When world leaders periodically muster up enough courage to take on the issue of climate change, they do it with great timidity. They approach it in the context of political numbers only loosely connected to science and then chase those doubtful targets with even more hapless measures that rarely venture beyond gestural tokens of good intent. To put it bluntly, it's hogwash.
Proof positive is blatant in everything they omit which is pretty much everything except man-made greenhouse gas emissions. That's not to say that man-made climate change isn't a huge problem, it definitely is. Forty years ago that might have been enough but not today.
We have brought a new player to the party. Let's call her "nature." This once placidly sleeping giant has been awakened. It brings an array of issues we call "natural feedback loops." Some of them are well known, things such as the loss of Arctic sea ice, the retreat of glaciers and ice caps around the world, the worsening acidification of our oceans, the melting and release of once safely frozen methane from the tundra, Arctic lakes and seabeds.
These feedback loops, we're warned, could massively eclipse the worst that mankind has managed to inflict. They could tip the planet into runaway global warming.
Hard as we've made it for our leaders to tackle man-made climate change, they haven't a clue what to do about these natural impacts, the feedback loops, sometimes called "tipping points." There's your problem. Our political caste is focusing on the grease fire in the kitchen, to the extent they're focusing on climate change at all, but they're ignoring the flames consuming the rest of the house, the tipping points.
Now we learn that these feedback loops may have a "domino effect."
Policymakers have severely underestimated the risks of ecological tipping points, according to a study that shows 45% of all potential environmental collapses are interrelated and could amplify one another.
The authors said their paper, published in the journal Science, highlights how overstressed and overlapping natural systems are combining to throw up a growing number of unwelcome surprises.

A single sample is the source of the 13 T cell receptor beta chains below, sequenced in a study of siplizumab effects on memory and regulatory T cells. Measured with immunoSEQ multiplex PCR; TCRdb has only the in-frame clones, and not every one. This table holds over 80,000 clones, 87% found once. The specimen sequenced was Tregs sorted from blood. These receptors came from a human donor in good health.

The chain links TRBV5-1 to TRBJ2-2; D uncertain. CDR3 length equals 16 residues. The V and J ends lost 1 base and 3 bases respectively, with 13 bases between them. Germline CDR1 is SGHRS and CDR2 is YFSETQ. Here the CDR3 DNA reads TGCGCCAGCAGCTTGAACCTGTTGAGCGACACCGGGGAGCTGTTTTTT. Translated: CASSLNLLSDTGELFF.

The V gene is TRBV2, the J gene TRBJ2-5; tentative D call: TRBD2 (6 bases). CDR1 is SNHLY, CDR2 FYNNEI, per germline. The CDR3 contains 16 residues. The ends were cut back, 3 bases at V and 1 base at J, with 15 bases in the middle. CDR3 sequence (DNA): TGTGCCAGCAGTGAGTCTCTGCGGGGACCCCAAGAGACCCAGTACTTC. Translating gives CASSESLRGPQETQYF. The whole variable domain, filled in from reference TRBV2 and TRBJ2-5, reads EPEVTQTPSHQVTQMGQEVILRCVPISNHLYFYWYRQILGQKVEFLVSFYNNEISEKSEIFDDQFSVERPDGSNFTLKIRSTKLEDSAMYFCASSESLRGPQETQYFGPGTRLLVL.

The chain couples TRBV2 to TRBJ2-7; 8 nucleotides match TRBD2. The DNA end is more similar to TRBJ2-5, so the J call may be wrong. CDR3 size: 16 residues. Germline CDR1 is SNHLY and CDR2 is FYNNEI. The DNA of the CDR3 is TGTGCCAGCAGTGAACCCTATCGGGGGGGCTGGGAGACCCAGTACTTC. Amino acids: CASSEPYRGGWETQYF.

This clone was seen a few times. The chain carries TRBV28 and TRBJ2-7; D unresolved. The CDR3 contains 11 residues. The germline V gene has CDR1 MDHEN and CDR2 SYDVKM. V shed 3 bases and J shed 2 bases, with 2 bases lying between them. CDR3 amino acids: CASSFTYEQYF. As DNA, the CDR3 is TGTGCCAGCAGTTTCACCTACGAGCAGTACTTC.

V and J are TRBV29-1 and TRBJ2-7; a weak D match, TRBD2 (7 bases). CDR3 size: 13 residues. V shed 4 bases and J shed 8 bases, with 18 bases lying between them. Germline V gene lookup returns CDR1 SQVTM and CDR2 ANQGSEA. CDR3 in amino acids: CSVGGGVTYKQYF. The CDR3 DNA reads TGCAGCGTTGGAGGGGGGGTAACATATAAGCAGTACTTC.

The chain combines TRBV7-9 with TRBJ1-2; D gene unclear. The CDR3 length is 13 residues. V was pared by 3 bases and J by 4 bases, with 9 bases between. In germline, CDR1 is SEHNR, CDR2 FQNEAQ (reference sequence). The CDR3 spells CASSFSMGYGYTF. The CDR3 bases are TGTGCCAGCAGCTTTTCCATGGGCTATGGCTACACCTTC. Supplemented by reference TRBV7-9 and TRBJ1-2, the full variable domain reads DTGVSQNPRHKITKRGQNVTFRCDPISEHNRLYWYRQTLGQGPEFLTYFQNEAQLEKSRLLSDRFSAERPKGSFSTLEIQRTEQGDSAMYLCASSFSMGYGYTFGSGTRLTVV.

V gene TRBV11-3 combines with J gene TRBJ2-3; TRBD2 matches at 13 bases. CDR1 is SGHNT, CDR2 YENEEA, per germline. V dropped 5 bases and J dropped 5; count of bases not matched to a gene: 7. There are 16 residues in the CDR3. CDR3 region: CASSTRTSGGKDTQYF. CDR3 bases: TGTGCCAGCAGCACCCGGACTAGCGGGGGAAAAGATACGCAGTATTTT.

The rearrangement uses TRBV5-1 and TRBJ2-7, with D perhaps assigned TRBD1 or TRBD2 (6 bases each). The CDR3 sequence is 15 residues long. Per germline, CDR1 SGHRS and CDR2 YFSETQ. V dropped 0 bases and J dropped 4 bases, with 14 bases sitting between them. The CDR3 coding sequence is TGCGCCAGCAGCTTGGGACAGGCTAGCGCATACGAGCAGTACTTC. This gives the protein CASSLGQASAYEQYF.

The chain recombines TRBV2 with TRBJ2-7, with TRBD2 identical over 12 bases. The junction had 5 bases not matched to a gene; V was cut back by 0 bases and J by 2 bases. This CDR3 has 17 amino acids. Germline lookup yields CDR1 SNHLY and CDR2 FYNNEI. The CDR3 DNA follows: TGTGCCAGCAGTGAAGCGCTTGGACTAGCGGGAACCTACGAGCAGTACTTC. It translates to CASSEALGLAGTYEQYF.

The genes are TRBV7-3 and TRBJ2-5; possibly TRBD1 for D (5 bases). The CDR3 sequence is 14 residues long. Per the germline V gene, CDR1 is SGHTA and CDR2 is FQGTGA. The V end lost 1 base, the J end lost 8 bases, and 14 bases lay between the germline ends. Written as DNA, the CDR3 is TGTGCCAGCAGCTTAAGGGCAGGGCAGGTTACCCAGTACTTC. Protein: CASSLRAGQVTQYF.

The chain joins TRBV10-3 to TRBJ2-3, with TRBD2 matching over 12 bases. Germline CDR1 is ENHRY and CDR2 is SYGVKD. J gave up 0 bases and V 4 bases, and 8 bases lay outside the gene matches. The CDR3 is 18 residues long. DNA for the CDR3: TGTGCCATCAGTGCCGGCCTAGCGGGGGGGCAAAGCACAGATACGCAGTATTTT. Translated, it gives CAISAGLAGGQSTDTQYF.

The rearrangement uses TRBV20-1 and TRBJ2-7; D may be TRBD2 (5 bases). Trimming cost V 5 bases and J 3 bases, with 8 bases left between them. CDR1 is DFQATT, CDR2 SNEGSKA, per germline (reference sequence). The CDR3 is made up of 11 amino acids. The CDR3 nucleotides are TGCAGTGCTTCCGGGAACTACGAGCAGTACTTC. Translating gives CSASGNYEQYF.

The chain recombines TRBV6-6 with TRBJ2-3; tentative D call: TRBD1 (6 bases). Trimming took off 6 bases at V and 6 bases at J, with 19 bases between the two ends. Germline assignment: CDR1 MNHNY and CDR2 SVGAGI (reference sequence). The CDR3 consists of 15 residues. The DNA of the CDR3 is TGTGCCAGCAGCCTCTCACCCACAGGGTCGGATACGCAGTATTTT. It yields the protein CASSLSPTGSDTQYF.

...The study collated existing research on ecosystem transitions that can irreversibly tip to another state, such as coral reefs bleaching and being overrun by algae, forests becoming savannahs and ice sheets melting into oceans. It then cross-referenced the 30 types of shift to examine the impacts they might have on one another and human society.
Only 19% were entirely isolated. Another 36% shared a common cause, but were not likely to interact. The remaining 45% had the potential to create either a one-way domino effect or mutually reinforcing feedbacks.
Among the latter pairings were Arctic ice sheets and boreal forests. When the former melt, there is less ice to reflect the sun’s heat so the temperature of the planet rises. This increases the risks of forest fires, which discharge carbon into the air that adds to the greenhouse effect, which melts more ice. Although geographically distant, each amplifies the other.
...The deforestation of the Amazon is responsible for multiple “cascading effects” – weakening rain systems, forests becoming savannah, and reduced water supplies for cities like São Paulo and crops in the foothills of the Andes. This, in turn, increases the pressure for more land clearance.
Until recently, the study of tipping points was controversial, but it is increasingly accepted as an explanation for climate changes that are happening with more speed and ferocity than earlier computer models predicted. The loss of coral reefs and Arctic sea ice may already be past the point of no return. There are signs the Antarctic is heading the same way faster than thought.
Co-author Garry Peterson said the tipping of the west Antarctic ice shelf was not on the radar of many scientists 10 years ago, but now there was overwhelming evidence of the risks – including losses of chunks of ice the size of New York – and some studies now suggest the tipping point may have already been passed by the southern ice sheet, which may now be releasing carbon into the atmosphere.
“We’re surprised at the rate of change in the Earth system. So much is happening at the same time and at a faster speed than we would have thought 20 years ago. That’s a real concern,” said Peterson. “We’re heading ever faster towards the edge of a cliff.”
Can a climate cascade be stopped or reined in? We'll never know if we don't try but we'll never try unless we acknowledge what's happening and muster the resolve to come to grips with these threats. If we insist on playing the neoliberal game that has blinded us to our predicament for more than 40 years, we're probably done. Neoliberals place economic growth above all else, perhaps even ahead of the survival of human civilization. Is your country's leader a neoliberal? Mine is.